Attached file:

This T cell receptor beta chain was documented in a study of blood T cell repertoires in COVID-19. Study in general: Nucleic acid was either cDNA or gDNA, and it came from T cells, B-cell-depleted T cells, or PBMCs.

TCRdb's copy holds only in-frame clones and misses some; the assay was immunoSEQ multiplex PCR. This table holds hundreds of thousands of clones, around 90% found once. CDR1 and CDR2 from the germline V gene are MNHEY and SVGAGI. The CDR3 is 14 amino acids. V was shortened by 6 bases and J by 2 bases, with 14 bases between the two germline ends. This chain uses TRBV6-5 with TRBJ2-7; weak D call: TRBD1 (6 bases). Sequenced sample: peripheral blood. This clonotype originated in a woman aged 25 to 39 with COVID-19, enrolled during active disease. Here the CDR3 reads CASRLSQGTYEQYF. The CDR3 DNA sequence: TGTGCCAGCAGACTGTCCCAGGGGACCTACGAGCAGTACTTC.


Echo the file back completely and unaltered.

This T cell receptor beta chain was documented in a study of blood T cell repertoires in COVID-19. Study in general: Nucleic acid was either cDNA or gDNA, and it came from T cells, B-cell-depleted T cells, or PBMCs.

TCRdb's copy holds only in-frame clones and misses some; the assay was immunoSEQ multiplex PCR. This table holds hundreds of thousands of clones, around 90% found once. CDR1 and CDR2 from the germline V gene are MNHEY and SVGAGI. The CDR3 is 14 amino acids. V was shortened by 6 bases and J by 2 bases, with 14 bases between the two germline ends. This chain uses TRBV6-5 with TRBJ2-7; weak D call: TRBD1 (6 bases). Sequenced sample: peripheral blood. This clonotype originated in a woman aged 25 to 39 with COVID-19, enrolled during active disease. Here the CDR3 reads CASRLSQGTYEQYF. The CDR3 DNA sequence: TGTGCCAGCAGACTGTCCCAGGGGACCTACGAGCAGTACTTC.